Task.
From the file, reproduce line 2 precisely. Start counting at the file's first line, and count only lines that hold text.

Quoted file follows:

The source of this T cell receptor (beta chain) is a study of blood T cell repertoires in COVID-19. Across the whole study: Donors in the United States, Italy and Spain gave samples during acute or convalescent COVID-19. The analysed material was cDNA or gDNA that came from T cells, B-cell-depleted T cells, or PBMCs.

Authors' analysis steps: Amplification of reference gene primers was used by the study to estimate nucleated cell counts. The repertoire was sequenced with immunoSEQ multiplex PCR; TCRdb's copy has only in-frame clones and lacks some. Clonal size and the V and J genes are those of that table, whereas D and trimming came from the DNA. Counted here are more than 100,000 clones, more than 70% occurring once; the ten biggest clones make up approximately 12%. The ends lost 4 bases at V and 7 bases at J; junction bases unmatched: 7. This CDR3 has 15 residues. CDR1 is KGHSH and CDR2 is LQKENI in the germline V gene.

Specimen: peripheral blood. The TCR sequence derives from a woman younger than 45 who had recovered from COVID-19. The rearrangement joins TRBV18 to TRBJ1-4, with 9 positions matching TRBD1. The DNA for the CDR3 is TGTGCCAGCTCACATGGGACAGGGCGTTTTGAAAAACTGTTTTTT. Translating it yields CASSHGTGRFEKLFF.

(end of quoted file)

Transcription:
Authors' analysis steps: Amplification of reference gene primers was used by the study to estimate nucleated cell counts. The repertoire was sequenced with immunoSEQ multiplex PCR; TCRdb's copy has only in-frame clones and lacks some. Clonal size and the V and J genes are those of that table, whereas D and trimming came from the DNA. Counted here are more than 100,000 clones, more than 70% occurring once; the ten biggest clones make up approximately 12%. The ends lost 4 bases at V and 7 bases at J; junction bases unmatched: 7. This CDR3 has 15 residues. CDR1 is KGHSH and CDR2 is LQKENI in the germline V gene.